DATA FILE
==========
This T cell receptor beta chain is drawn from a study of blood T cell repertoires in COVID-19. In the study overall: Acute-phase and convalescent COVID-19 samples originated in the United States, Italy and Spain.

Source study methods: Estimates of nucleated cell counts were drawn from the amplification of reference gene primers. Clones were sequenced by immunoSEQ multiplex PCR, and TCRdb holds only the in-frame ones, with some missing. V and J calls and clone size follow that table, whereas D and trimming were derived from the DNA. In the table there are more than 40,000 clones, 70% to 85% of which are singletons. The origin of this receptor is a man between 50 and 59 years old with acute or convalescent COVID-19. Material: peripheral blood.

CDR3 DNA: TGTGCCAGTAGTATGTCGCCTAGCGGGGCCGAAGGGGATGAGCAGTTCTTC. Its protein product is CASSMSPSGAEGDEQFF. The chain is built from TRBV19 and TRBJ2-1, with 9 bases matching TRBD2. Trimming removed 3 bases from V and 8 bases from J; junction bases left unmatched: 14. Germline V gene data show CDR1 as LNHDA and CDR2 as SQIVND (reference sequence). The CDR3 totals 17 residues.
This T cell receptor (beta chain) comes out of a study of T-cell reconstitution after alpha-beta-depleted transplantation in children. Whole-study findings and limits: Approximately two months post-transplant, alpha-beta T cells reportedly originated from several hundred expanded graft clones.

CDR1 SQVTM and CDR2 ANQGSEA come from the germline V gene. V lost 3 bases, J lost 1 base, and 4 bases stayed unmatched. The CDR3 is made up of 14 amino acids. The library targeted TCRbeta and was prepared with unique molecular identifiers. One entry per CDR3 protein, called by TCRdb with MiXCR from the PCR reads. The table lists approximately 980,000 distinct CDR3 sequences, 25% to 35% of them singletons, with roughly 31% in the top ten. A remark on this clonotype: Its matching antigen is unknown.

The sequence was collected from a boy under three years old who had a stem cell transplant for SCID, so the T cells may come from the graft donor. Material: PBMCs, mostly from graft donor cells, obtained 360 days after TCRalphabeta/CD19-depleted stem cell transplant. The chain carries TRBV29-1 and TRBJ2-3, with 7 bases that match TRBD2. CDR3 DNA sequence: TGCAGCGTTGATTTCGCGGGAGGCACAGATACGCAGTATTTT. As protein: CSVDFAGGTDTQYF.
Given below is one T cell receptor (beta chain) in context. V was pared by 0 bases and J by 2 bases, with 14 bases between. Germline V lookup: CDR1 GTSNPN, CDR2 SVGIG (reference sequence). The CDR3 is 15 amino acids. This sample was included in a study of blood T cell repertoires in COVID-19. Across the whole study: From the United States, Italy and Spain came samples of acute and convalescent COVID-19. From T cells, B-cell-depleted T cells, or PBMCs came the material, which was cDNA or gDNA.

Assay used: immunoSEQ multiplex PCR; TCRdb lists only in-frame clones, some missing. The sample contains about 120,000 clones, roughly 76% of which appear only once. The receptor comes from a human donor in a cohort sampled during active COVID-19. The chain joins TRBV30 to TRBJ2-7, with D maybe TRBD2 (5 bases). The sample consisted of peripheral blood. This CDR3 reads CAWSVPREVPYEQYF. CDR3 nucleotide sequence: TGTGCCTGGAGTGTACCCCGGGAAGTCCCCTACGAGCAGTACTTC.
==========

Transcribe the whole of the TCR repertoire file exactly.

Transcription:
This T cell receptor beta chain is drawn from a study of blood T cell repertoires in COVID-19. In the study overall: Acute-phase and convalescent COVID-19 samples originated in the United States, Italy and Spain.

Source study methods: Estimates of nucleated cell counts were drawn from the amplification of reference gene primers. Clones were sequenced by immunoSEQ multiplex PCR, and TCRdb holds only the in-frame ones, with some missing. V and J calls and clone size follow that table, whereas D and trimming were derived from the DNA. In the table there are more than 40,000 clones, 70% to 85% of which are singletons. The origin of this receptor is a man between 50 and 59 years old with acute or convalescent COVID-19. Material: peripheral blood.

CDR3 DNA: TGTGCCAGTAGTATGTCGCCTAGCGGGGCCGAAGGGGATGAGCAGTTCTTC. Its protein product is CASSMSPSGAEGDEQFF. The chain is built from TRBV19 and TRBJ2-1, with 9 bases matching TRBD2. Trimming removed 3 bases from V and 8 bases from J; junction bases left unmatched: 14. Germline V gene data show CDR1 as LNHDA and CDR2 as SQIVND (reference sequence). The CDR3 totals 17 residues.
This T cell receptor (beta chain) comes out of a study of T-cell reconstitution after alpha-beta-depleted transplantation in children. Whole-study findings and limits: Approximately two months post-transplant, alpha-beta T cells reportedly originated from several hundred expanded graft clones.

CDR1 SQVTM and CDR2 ANQGSEA come from the germline V gene. V lost 3 bases, J lost 1 base, and 4 bases stayed unmatched. The CDR3 is made up of 14 amino acids. The library targeted TCRbeta and was prepared with unique molecular identifiers. One entry per CDR3 protein, called by TCRdb with MiXCR from the PCR reads. The table lists approximately 980,000 distinct CDR3 sequences, 25% to 35% of them singletons, with roughly 31% in the top ten. A remark on this clonotype: Its matching antigen is unknown.

The sequence was collected from a boy under three years old who had a stem cell transplant for SCID, so the T cells may come from the graft donor. Material: PBMCs, mostly from graft donor cells, obtained 360 days after TCRalphabeta/CD19-depleted stem cell transplant. The chain carries TRBV29-1 and TRBJ2-3, with 7 bases that match TRBD2. CDR3 DNA sequence: TGCAGCGTTGATTTCGCGGGAGGCACAGATACGCAGTATTTT. As protein: CSVDFAGGTDTQYF.
Given below is one T cell receptor (beta chain) in context. V was pared by 0 bases and J by 2 bases, with 14 bases between. Germline V lookup: CDR1 GTSNPN, CDR2 SVGIG (reference sequence). The CDR3 is 15 amino acids. This sample was included in a study of blood T cell repertoires in COVID-19. Across the whole study: From the United States, Italy and Spain came samples of acute and convalescent COVID-19. From T cells, B-cell-depleted T cells, or PBMCs came the material, which was cDNA or gDNA.

Assay used: immunoSEQ multiplex PCR; TCRdb lists only in-frame clones, some missing. The sample contains about 120,000 clones, roughly 76% of which appear only once. The receptor comes from a human donor in a cohort sampled during active COVID-19. The chain joins TRBV30 to TRBJ2-7, with D maybe TRBD2 (5 bases). The sample consisted of peripheral blood. This CDR3 reads CAWSVPREVPYEQYF. CDR3 nucleotide sequence: TGTGCCTGGAGTGTACCCCGGGAAGTCCCCTACGAGCAGTACTTC.